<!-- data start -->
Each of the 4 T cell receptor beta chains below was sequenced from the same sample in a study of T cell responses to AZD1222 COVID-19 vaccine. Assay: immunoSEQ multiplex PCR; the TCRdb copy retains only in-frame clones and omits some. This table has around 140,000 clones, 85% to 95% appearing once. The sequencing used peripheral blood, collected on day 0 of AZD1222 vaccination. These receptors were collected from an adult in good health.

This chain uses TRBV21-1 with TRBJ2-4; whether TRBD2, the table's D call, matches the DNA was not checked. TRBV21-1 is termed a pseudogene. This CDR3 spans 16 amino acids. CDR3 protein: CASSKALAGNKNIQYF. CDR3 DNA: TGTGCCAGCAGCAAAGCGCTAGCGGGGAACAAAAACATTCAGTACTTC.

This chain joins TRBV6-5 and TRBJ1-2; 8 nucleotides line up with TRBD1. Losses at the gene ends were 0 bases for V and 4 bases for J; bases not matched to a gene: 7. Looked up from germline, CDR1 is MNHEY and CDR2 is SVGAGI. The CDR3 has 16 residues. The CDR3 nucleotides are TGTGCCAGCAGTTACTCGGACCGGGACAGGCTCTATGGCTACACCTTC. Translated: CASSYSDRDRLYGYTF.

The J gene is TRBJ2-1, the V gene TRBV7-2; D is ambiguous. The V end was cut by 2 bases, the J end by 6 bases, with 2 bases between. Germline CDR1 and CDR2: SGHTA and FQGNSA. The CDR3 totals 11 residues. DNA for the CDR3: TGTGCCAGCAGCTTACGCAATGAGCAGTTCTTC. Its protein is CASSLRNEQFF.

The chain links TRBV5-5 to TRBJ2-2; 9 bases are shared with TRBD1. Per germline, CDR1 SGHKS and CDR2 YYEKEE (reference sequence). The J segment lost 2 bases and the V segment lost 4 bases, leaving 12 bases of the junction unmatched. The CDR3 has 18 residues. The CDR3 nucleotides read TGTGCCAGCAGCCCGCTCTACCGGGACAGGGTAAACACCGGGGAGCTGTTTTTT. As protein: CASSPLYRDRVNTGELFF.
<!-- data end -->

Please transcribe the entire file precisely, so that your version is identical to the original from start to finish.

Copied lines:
Each of the 4 T cell receptor beta chains below was sequenced from the same sample in a study of T cell responses to AZD1222 COVID-19 vaccine. Assay: immunoSEQ multiplex PCR; the TCRdb copy retains only in-frame clones and omits some. This table has around 140,000 clones, 85% to 95% appearing once. The sequencing used peripheral blood, collected on day 0 of AZD1222 vaccination. These receptors were collected from an adult in good health.

This chain uses TRBV21-1 with TRBJ2-4; whether TRBD2, the table's D call, matches the DNA was not checked. TRBV21-1 is termed a pseudogene. This CDR3 spans 16 amino acids. CDR3 protein: CASSKALAGNKNIQYF. CDR3 DNA: TGTGCCAGCAGCAAAGCGCTAGCGGGGAACAAAAACATTCAGTACTTC.

This chain joins TRBV6-5 and TRBJ1-2; 8 nucleotides line up with TRBD1. Losses at the gene ends were 0 bases for V and 4 bases for J; bases not matched to a gene: 7. Looked up from germline, CDR1 is MNHEY and CDR2 is SVGAGI. The CDR3 has 16 residues. The CDR3 nucleotides are TGTGCCAGCAGTTACTCGGACCGGGACAGGCTCTATGGCTACACCTTC. Translated: CASSYSDRDRLYGYTF.

The J gene is TRBJ2-1, the V gene TRBV7-2; D is ambiguous. The V end was cut by 2 bases, the J end by 6 bases, with 2 bases between. Germline CDR1 and CDR2: SGHTA and FQGNSA. The CDR3 totals 11 residues. DNA for the CDR3: TGTGCCAGCAGCTTACGCAATGAGCAGTTCTTC. Its protein is CASSLRNEQFF.

The chain links TRBV5-5 to TRBJ2-2; 9 bases are shared with TRBD1. Per germline, CDR1 SGHKS and CDR2 YYEKEE (reference sequence). The J segment lost 2 bases and the V segment lost 4 bases, leaving 12 bases of the junction unmatched. The CDR3 has 18 residues. The CDR3 nucleotides read TGTGCCAGCAGCCCGCTCTACCGGGACAGGGTAAACACCGGGGAGCTGTTTTTT. As protein: CASSPLYRDRVNTGELFF.